Five things Google needs for Android 3.0

About The Author

CNET Editor

Craig was sucked into the endless vortex of tech at an early age, only to be spat back out babbling things like "phase-locked-loop crystal oscillators!". Mostly this receives a pat on the head from the listener, followed closely by a question about what laptop they should buy.

(Image by Google/CBS Interactive)

With my crusty old Nokia E65 rapidly failing and the Android vs. iPhone choice looming in front of me, CNET associate editor Joseph Hanlon kindly lent me a Nexus One.

A month in, I've got a fairly good idea of Android's capability. It's a platform of huge potential and flexibility, but this raw capability also helps to highlight its painful shortcomings, even running Froyo.

Text selection is appalling. The media player is too basic. The keyboard makes us cry. Too many apps need to be forced close. Vendors have created software to help bridge these shortcomings, but this has led to further fragmentation of the platform.

The separate approaches of Google and Apple are interesting. Apple's ridiculous level of control, strange regulations and amazingly closed system have severely limited what its platform can do, but has resulted in a much more polished, complete and integrated operating system. Most apps will actually work when you download them. It's both its biggest strength and weakness.

Google's openness and flexibility is equally its biggest strength and weakness: it allows considerably more capability than the iPhone, but to the detriment of platform stability and a more polished experience. We've lost count of the amount of apps that simply don't work and need to be force closed.

Over the horizon though is the tasty Gingerbread, version 3.0 of the Android platform, rumoured to bring a huge user interface (UI) overhaul. After long and detailed chats with Mr Hanlon, here's what we think Google needs to do to continue its meteoric smartphone rise, and put Apple back in its place.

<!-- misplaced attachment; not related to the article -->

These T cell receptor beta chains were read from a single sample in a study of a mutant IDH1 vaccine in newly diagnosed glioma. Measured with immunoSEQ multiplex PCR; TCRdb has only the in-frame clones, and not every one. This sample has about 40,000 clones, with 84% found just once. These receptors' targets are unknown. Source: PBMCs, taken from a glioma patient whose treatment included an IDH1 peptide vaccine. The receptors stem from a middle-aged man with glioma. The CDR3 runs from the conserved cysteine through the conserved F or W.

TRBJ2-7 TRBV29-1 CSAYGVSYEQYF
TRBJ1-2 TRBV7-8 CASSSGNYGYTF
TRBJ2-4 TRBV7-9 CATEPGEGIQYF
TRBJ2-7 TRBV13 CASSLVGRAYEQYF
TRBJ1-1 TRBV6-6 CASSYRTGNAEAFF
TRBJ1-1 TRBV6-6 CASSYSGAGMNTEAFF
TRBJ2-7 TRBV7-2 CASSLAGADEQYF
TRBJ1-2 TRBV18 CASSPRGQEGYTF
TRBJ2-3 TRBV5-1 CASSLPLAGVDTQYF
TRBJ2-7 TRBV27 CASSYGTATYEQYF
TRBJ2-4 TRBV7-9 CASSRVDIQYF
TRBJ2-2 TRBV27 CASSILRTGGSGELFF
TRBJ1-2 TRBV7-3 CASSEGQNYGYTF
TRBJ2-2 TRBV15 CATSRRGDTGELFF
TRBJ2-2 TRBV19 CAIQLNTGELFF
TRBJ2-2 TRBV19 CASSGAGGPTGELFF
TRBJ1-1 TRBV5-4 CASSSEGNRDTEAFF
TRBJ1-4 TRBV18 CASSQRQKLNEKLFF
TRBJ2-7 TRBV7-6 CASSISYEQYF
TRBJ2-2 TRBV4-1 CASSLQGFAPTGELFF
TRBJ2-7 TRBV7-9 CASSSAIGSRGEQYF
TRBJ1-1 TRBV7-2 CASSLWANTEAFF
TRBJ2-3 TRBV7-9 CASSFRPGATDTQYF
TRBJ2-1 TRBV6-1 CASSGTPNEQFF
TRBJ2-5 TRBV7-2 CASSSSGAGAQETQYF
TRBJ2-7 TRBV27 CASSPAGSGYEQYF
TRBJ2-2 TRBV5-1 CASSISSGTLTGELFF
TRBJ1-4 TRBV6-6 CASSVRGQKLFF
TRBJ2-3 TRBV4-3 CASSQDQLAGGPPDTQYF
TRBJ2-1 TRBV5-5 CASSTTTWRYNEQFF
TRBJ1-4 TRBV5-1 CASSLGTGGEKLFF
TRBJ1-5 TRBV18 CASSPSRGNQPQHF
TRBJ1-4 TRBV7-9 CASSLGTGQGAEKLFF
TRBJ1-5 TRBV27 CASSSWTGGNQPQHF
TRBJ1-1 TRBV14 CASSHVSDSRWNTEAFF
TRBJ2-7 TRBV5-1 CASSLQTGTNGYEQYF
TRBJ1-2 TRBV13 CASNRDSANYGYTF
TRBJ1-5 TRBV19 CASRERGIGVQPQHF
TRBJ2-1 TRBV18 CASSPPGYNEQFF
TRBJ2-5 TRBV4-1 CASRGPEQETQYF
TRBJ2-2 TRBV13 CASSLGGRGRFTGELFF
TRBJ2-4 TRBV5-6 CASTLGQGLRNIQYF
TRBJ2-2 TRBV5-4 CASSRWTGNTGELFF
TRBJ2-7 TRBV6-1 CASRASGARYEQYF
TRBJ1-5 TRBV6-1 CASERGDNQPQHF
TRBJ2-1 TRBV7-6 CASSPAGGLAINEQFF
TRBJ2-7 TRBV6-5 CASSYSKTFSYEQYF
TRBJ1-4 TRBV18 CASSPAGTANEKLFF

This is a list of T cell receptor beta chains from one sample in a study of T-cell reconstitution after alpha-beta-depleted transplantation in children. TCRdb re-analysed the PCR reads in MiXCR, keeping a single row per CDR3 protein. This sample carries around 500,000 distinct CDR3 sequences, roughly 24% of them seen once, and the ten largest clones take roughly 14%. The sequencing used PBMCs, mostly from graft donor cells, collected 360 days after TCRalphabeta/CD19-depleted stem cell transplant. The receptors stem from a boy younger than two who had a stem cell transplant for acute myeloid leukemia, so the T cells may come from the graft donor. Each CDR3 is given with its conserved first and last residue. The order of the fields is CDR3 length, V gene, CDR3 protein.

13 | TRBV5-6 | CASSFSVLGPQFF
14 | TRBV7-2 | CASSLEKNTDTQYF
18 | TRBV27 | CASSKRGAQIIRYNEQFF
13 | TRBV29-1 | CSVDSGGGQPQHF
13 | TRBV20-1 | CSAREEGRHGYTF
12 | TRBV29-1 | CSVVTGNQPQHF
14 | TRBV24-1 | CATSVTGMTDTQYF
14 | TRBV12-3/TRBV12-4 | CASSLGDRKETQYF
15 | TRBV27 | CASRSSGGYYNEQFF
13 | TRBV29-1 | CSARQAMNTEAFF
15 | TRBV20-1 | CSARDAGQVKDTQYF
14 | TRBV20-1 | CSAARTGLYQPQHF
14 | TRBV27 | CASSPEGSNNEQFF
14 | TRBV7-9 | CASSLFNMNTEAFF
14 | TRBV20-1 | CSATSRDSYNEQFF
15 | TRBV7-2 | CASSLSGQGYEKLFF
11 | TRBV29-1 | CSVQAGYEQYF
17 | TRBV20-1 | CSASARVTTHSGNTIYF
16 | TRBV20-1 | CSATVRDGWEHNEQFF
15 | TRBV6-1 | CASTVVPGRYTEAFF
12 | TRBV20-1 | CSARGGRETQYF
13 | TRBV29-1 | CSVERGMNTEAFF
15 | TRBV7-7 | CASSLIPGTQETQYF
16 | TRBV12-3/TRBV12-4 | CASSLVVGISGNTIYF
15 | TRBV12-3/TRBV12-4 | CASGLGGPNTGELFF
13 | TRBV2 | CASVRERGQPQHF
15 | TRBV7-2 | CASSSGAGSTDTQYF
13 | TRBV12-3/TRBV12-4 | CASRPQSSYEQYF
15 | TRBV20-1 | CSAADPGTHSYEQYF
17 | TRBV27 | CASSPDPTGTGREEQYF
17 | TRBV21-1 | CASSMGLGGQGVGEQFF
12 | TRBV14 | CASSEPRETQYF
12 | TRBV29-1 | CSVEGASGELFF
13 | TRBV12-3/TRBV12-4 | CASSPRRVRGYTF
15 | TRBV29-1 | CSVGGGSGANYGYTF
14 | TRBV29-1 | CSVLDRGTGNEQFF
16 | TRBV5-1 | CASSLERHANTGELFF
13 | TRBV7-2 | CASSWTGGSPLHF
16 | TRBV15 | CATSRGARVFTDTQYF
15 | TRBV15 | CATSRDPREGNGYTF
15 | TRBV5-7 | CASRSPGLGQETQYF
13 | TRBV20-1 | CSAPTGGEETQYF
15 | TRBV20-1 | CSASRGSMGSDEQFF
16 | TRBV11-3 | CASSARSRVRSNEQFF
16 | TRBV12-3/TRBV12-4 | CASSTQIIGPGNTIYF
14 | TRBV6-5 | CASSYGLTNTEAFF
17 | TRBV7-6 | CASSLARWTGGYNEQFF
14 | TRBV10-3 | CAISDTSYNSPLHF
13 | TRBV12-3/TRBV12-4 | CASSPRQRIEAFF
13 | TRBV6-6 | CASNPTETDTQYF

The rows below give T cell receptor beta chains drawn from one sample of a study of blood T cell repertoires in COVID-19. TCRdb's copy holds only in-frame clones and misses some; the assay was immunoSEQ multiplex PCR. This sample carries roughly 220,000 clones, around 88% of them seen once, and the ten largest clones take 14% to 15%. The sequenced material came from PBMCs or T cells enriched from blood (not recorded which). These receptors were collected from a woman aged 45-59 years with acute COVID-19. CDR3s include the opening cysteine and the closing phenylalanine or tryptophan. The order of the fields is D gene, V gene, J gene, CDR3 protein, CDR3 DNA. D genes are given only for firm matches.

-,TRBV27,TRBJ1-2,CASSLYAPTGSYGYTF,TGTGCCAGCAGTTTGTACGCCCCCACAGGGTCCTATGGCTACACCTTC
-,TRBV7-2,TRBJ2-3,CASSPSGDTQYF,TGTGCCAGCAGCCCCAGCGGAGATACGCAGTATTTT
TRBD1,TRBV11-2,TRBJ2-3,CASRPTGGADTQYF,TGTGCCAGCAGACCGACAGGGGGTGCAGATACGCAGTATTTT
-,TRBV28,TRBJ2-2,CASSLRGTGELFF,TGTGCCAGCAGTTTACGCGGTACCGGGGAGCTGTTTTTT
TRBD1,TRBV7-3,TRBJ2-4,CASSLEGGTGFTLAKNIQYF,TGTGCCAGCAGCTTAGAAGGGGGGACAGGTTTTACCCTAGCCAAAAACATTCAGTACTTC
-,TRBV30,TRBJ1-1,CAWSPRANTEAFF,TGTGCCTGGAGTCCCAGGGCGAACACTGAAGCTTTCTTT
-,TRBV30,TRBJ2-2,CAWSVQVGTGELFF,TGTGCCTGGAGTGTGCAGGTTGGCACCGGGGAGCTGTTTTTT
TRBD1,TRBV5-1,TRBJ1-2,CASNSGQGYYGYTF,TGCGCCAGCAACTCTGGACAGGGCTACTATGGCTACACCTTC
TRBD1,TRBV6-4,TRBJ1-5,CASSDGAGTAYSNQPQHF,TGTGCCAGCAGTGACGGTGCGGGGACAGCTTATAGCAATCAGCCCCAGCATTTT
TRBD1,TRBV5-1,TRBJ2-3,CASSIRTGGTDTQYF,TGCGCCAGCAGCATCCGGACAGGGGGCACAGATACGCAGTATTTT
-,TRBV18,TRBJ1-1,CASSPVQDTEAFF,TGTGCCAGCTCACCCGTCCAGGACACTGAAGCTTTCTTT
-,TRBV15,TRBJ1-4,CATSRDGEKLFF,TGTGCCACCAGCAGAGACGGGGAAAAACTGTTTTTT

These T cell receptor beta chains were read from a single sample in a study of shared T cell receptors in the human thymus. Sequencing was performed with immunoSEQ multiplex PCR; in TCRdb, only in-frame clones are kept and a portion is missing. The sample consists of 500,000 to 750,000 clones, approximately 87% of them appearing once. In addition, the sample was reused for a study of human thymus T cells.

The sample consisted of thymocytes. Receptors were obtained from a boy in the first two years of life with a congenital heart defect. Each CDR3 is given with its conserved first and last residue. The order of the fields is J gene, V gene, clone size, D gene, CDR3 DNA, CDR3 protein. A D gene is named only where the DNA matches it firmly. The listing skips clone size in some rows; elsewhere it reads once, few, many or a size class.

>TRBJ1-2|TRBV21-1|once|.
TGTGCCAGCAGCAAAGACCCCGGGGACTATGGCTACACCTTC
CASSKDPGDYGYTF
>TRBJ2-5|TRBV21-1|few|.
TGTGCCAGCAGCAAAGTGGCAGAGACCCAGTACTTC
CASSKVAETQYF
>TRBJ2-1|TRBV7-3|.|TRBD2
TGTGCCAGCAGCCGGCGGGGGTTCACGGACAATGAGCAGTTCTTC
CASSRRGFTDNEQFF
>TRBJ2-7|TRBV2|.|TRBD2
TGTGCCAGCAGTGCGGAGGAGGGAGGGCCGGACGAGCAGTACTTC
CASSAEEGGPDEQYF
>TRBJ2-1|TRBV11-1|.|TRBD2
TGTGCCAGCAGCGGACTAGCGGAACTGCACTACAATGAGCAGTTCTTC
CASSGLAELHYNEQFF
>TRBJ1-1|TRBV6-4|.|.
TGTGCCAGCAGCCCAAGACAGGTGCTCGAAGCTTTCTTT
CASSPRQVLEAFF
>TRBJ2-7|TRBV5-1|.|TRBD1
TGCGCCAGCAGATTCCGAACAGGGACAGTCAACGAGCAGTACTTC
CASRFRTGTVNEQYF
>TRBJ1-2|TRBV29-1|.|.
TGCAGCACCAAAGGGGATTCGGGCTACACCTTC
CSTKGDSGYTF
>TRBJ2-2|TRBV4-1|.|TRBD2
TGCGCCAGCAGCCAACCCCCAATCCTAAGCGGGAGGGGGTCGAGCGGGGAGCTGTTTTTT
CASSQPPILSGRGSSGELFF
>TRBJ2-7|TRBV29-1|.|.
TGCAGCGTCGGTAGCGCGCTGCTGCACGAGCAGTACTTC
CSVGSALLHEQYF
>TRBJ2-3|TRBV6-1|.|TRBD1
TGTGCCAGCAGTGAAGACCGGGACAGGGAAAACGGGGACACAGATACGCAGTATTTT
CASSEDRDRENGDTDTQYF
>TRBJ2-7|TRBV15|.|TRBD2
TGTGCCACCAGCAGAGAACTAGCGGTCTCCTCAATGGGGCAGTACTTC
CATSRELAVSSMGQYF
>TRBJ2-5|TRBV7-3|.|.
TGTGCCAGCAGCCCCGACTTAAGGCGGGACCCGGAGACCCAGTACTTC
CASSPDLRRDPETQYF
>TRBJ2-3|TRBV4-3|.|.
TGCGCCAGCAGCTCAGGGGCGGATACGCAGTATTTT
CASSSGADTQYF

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possie posted a comment   

how about an anti shake feature for the cameras

 

thewolf posted a comment   

Swype is great, so is Access' Graffiti, but what really differentiates Android from the iPhone is voice transcription. You can use Google Voice Search on the iPhone, but you can't enter text messages with it. It really revolutionizes how you input text into your phone.

 

Harry posted a comment   

I agree 100% with "BoZz". We do not need to convert Android into another Apple/MS OS.

 

J-Rod posted a comment   

I live in Canada and I have a Motorola Milestone. I can add icons for aps to the main "desktop" screen, but I can't remove any. If I use the email icon that was pre-loaded as a default, it only works maybe 40% of the time. But the Gmail app works much better. So now I have two icons for email on the main screen, and can't remove the other useless one.

The app store also needs tons of work. Too many apps that don't work.

I also have issues with the phone restarting. I'm not sure if this is an Android problem or a Motorola hardware issue. Sometimes I just go to check the time and the phone restarts its self.

 

BoZz posted a comment   

While I agree 100% Android still needs work I don't agree with pretty features / extras you talk about? The reason I purchase the Nexus One was because it was basic and functional so I could build on it the way I want. If you a out of the box feature rich phone get a HTC Desire. Traditional Linux / android user like to start with a good base and build the rest to suite them self rather than have someone like Apple, Microsoft push what they believe we need in features? For this reason I hope the base Android system stays basic and functional leaving HTC Desire / DroidX to produce a phone for the masses with pretty features / extras they believe we want and need.

Brett

 

Adrian posted a comment   

There is no working proper Skye Android App for the HTC Desire

 

Aysgarth posted a comment   

One function I love is the ability to search for apps on my desktop computer and have the barcode square on screen for that app. Use barcode reader and point at computer screen and Bingo it takes you to that app on the Market. It has only failed me once so far, great idea.


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